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Property tax planning is the act of buying, selling, and otherwise managing property for the best tax benefit. This includes land, buildings, and other personal property. When buying investment property, this can include determining whether there are any tax expenses which could affect the profitability of the purchase.
Some common things to consider when engaging in property tax planning for a new investment property include the property transfer and capital gains taxes. Before making a purchase, it is wise to determine whether the property is in an area which has the property transfer tax and, if it is, what the percentage of tax will be for the year of purchase. It is also advisable to make a plan for how long the property will be held and determining how to time the sale so that the capital gains tax is as low as possible.
If the investment property is being rented, then property tax planning will also include determining how to best manage taxes for rental income. It is possible to offset investment tax if rental property tax is handled correctly. There are also potential tax credits and deductions available to investment property owners.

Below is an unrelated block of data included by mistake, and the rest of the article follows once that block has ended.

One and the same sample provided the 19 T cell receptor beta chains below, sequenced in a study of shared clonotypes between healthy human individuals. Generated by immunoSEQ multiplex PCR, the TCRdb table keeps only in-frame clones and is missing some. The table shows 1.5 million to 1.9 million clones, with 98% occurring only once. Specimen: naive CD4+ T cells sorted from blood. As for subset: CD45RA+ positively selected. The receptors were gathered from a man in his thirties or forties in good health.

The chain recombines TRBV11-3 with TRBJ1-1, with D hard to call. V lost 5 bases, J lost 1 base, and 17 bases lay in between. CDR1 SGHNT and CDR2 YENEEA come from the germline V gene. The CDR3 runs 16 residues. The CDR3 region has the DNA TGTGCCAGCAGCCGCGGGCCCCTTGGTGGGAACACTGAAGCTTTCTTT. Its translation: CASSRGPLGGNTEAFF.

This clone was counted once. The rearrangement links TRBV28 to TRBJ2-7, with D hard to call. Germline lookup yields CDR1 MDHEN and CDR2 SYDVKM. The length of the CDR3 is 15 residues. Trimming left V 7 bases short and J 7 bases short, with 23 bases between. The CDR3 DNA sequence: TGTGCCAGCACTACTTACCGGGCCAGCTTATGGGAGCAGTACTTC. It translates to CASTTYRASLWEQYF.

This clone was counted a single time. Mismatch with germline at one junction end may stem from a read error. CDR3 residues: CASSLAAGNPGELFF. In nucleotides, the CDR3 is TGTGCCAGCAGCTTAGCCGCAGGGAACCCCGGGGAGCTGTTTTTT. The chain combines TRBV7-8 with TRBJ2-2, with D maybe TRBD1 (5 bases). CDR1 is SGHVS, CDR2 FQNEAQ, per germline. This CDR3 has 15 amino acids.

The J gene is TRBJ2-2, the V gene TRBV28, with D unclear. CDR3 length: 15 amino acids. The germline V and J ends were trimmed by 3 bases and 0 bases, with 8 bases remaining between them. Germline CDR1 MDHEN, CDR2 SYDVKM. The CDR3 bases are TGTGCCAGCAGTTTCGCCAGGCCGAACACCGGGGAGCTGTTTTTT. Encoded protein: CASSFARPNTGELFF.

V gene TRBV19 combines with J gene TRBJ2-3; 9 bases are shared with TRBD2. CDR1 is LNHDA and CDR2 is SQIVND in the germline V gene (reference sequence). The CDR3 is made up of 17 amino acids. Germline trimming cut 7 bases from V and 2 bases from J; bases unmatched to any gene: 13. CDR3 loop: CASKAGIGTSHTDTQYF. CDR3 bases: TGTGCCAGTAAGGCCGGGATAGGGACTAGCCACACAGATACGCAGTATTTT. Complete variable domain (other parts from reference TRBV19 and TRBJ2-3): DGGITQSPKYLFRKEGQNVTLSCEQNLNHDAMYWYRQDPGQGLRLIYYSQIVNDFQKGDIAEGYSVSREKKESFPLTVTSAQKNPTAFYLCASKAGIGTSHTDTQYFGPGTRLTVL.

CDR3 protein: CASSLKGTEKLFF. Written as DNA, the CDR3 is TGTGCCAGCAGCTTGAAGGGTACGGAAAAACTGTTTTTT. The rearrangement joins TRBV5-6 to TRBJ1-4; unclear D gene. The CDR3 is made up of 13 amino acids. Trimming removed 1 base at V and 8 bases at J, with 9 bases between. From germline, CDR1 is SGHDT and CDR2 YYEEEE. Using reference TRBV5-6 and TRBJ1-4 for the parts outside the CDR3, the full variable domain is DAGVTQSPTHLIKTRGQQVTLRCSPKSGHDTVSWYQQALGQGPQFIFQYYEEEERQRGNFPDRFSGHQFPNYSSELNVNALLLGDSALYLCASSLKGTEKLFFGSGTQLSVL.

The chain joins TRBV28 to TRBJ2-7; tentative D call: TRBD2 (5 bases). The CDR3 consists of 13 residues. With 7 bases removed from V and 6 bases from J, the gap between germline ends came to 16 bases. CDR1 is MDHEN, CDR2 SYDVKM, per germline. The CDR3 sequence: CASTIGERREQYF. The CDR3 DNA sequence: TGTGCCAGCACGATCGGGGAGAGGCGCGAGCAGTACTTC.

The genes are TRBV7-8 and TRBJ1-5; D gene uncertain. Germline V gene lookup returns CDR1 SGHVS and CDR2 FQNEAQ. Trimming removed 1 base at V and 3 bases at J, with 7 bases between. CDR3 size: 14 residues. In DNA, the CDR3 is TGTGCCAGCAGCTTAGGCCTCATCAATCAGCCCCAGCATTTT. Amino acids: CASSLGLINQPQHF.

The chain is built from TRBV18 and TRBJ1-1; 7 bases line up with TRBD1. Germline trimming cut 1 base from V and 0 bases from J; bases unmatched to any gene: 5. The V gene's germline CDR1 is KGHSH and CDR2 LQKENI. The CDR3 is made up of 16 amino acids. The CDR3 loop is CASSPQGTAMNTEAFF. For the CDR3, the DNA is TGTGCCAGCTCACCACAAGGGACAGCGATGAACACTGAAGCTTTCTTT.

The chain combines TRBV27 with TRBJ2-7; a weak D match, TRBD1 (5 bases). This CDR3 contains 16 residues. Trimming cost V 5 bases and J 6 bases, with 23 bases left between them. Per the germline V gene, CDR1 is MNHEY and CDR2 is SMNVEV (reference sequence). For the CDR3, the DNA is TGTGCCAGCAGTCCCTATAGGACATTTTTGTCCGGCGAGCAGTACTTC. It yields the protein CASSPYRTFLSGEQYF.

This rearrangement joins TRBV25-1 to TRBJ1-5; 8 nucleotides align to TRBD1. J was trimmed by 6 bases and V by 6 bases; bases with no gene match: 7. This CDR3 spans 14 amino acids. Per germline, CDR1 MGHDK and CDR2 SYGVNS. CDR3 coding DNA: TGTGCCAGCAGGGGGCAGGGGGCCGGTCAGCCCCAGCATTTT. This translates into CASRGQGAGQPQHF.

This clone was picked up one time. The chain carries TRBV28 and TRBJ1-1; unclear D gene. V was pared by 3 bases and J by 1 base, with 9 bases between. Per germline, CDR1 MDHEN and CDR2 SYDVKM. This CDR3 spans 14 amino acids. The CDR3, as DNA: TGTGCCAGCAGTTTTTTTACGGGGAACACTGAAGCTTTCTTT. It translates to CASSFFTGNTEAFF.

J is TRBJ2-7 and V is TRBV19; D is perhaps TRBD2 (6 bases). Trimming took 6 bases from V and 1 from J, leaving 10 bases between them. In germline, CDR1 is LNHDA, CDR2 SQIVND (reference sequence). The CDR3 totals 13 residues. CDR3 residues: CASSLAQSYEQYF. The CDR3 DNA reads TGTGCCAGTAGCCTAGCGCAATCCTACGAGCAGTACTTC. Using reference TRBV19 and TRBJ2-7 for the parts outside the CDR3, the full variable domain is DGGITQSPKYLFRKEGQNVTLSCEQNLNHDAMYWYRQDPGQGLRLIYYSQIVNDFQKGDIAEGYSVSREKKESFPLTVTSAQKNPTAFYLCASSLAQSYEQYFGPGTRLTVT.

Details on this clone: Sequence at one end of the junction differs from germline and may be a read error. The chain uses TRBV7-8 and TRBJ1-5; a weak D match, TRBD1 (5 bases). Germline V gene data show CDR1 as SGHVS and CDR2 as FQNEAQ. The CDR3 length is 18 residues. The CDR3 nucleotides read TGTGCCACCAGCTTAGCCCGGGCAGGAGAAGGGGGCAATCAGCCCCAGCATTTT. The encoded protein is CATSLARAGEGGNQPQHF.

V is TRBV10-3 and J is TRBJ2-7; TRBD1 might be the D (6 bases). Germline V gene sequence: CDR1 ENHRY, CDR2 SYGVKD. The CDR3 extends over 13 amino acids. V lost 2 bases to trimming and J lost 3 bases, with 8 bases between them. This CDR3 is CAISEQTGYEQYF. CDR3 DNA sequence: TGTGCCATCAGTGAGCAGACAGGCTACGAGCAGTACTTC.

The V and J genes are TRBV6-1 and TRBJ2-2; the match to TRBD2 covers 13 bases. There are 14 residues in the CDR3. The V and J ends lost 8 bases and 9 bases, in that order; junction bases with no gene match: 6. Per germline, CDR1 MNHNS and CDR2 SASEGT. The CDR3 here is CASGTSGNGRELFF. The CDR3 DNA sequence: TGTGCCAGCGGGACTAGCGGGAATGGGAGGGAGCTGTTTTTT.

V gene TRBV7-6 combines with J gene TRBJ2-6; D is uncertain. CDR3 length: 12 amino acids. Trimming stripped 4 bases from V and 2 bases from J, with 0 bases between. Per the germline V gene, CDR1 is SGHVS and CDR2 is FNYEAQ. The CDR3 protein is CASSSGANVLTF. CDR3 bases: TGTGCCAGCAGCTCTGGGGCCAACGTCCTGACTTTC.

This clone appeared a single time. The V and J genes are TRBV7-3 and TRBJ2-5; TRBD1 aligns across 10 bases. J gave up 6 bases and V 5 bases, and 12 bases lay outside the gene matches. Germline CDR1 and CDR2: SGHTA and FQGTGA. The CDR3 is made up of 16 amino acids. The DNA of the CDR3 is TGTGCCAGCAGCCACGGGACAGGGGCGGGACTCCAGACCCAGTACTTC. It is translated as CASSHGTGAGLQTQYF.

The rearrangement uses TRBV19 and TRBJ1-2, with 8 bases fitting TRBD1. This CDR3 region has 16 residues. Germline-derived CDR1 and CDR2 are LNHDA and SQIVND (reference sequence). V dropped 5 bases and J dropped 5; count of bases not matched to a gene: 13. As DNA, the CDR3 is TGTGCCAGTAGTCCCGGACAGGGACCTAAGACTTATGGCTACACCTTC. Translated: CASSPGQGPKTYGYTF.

Property tax planning may also account for any development on a property. Building costs can have a significant effect on taxes. Development taxes can also often eclipse the other expenses connected with the project. One of the challenges of planning for this kind of property tax is to account for the income of a successful development while avoiding high rates. This is primarily because much of the income earned from a new structure must be used to pay for construction costs, including materials and paying off loans.
Planning for property tax on personal property varies widely, depending on the item. For extremely expensive items, it may be helpful to determine applicable taxes before making a purchase. Depending on the individual’s tax situation, it may be wise to change the timing of the purchase, either ensuring that it is made before the end of the year or waiting to buy until the next year.
The collection and administration of property tax is typically managed by local governments. It is usually assessed based on the location of the property, rather than the location of the owner. There are some aspects of property tax, such as rental income taxes, which may be taxed by both the local and national government.